In this week’s Torah portion of Yisro, the Jewish people received the Torah from Hashem at Har Sinai. There is a famous Chaza”l in the beginning of tractate Avoda Zara which describes how Hashem first went around to all the nations of the world and offered the Torah to them but they refused to accept it after they asked what was inside; however, when Hashem offered it to the Jewish people they said the famous words “na’aseh vi’nishmah,” we will do and then we will listen. They accepted the yoke of the Torah without even asking what was inside. There are commentaries who say this blind acceptance was for the Written Torah only, and there is a famous Chaza”l that says that the Jews accepted the Oral Torah only after Hashem threatened them with annihilation by putting Har Sinai over their heads and threatening to crush them all if they didn’t accept the Oral Torah. The Jewish people later re-accepted the Oral Torah out of pure love in the days of Mordechai and Esther after Haman, his family, and followers were wiped out.
The Gemara in Beitza 25b asks in the name of Rebbe Meir: “Why was the Torah given to Jews?” and answers: “Because they are brazen.” The Maharsha asks a blaring question. Didn’t the gemara in the first chapter of Avoda Zara say that in fact Hashem offered the Torah to all the nations of the world and that they simply didn’t accept it? Yet here it implies that the Torah was destined for the Jewish people anyways? The Maharsha answers that while Hashem gave every nation a chance to accept the Torah of their own free will, He did not threaten each nation with annihilation if they didn’t accept it. Hashem only made that threat to the Jews, and in fact the gemara in Avoda Zara says that the non-Jews will have a claim against Hashem in the future for not giving them an equal opportunity to accept the Torah, in the same fashion as the Jews. (Click here and here for Hebrew text.)
So why did Hashem do this for the Jews? It is because they are brazen, and the Torah would be a perfect complement to their nature. What does brazen mean? The Maharsha in Beitza says it does not mean they are strong but rather that they are argumentative and stubborn, willing to stand behind their word and not give up their position easily. The Maharsha explains that the main reason it makes sense that the Torah was given to the Jews is based on a mishna in Pirkay Avos: “That one who is bashful won’t be successful in learning” (Avos 2:5). He also gives another reason why the Torah is a perfect fit for the Jews by quoting a gemara in Nedarim 20a, saying that fear of Hashem will be on their face, which refers to the character trait of having a sense of shame.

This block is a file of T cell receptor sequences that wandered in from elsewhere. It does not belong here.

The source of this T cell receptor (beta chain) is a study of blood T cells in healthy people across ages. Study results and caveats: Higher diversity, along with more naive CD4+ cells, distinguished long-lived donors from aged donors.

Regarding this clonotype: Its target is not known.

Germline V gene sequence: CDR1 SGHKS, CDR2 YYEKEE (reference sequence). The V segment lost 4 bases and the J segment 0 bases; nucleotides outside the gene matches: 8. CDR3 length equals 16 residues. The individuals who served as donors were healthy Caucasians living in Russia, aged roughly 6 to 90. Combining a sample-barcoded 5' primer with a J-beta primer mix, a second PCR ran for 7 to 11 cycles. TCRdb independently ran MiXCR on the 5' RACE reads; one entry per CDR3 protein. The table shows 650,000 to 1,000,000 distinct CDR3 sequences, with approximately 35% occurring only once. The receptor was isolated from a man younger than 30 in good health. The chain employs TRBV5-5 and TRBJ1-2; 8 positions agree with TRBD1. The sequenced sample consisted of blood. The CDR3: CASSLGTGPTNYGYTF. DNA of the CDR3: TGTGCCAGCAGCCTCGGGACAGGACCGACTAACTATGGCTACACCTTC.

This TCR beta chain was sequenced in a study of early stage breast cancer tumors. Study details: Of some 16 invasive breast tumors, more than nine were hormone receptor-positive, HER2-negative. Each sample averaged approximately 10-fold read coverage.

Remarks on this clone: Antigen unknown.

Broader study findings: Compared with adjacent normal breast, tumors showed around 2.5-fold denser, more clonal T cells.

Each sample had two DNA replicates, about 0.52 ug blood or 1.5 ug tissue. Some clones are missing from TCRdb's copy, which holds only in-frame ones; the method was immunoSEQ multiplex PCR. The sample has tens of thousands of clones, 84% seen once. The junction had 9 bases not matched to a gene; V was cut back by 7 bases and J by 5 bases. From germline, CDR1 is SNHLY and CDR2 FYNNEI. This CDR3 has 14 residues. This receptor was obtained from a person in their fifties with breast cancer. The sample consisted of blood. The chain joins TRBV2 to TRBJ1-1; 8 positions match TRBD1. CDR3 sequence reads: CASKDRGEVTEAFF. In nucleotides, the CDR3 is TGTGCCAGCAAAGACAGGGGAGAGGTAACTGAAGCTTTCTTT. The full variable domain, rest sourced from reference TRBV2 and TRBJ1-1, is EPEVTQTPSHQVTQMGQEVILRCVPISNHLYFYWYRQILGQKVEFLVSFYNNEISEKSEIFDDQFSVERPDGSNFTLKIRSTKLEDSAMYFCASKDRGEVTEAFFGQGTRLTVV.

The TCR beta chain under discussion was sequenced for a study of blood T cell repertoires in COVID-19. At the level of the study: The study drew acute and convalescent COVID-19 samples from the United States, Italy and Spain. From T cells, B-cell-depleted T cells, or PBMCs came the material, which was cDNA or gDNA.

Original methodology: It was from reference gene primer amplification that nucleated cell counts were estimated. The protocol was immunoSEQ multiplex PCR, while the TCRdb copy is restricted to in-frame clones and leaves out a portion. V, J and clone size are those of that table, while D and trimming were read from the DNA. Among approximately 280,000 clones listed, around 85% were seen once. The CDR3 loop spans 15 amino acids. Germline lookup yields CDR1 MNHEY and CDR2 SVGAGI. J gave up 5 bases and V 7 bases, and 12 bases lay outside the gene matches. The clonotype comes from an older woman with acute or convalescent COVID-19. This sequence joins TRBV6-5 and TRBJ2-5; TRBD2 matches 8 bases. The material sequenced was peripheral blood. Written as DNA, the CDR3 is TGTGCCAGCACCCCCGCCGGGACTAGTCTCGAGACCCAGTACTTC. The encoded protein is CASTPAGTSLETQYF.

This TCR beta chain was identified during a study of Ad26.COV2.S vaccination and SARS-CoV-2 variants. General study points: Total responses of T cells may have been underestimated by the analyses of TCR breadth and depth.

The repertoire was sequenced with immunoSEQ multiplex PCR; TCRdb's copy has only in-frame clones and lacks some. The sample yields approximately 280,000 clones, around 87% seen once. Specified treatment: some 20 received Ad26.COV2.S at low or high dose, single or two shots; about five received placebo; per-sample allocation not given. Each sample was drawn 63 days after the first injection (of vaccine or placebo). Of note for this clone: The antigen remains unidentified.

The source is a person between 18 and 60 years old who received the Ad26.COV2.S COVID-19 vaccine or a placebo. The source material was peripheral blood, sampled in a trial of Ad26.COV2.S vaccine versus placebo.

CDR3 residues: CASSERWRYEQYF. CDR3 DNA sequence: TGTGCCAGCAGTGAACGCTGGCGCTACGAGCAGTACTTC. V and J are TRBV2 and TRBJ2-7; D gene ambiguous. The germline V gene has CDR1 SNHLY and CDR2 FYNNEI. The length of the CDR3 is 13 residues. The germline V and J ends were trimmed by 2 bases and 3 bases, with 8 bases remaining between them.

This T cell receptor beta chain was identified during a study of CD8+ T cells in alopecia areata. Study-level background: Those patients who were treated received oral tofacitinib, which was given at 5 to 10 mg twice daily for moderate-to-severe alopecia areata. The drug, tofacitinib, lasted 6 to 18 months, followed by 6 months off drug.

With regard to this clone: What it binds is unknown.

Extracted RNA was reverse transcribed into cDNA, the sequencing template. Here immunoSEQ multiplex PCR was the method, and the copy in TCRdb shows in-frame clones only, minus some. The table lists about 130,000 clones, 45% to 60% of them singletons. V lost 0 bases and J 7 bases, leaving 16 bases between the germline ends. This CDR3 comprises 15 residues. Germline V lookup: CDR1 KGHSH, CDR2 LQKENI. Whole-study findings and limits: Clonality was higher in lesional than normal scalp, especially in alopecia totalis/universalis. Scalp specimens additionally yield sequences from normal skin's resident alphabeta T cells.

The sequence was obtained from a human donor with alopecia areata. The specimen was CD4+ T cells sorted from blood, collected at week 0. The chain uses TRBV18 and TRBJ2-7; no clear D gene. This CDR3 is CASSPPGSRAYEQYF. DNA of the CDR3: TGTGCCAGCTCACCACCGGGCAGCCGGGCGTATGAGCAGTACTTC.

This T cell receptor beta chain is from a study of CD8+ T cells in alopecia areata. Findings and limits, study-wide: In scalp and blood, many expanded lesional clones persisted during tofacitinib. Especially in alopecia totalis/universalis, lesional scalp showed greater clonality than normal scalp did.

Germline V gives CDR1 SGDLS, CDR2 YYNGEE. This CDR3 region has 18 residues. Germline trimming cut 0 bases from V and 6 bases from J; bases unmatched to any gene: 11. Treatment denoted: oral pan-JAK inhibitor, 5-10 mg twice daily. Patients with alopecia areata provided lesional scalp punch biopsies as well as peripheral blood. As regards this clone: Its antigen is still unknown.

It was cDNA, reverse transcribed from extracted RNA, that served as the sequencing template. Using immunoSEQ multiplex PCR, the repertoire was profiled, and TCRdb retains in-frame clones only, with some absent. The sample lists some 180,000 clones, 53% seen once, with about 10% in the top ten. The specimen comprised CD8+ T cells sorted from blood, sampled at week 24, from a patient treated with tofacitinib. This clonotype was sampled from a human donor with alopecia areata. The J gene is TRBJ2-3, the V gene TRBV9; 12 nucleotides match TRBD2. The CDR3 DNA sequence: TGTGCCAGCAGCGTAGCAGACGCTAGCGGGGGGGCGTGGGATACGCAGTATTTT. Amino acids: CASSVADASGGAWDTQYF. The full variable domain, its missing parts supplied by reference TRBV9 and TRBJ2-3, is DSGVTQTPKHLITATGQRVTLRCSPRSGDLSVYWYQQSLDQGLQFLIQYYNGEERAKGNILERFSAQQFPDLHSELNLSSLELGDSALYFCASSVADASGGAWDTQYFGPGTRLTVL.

The Gemara in Nedarim in fact quotes our Torah portion: “In order so that His fear will be on your face” (Shemos 20:17) and says this refers to shame, quoting the end of that pasuk: “so that you will not sin.” The Gemara says that we learn from here that shame brings one to fear of sin. From here they say that it is a positive sign for a person to be bashful, or have a sense of shame. Others say that whoever becomes shameful will not come to sin so quickly and anyone who does not noticeably have a shameful demeanor, is evident that his ancestors did not stand at Har Sinai. (Click here and here for Hebrew text.)
The Maharsha summarizing says that the opposite of a shameful demeanor is a brazen demeanor and the trait of shame is one of the signs of a Jew, as stated in Yevamos 79a. When it comes to one’s character they are saying it is a positive sign for one to be bashful or shameful, but for one’s learning Pirkay Avos says that the bashful one cannot learn. The Maharsha now resolves a blatant contradiction that evolved from the gemara in Beitza to the gemara in Nedarim, namely that the reason why the Torah was given to the Jews was because they are brazen makes sense because (1) one who is bashful cannot successfully learn Torah, and (2) the Torah will weaken his brazenness, ‘for the fear of Torah is on their face,’ which is referring to shame.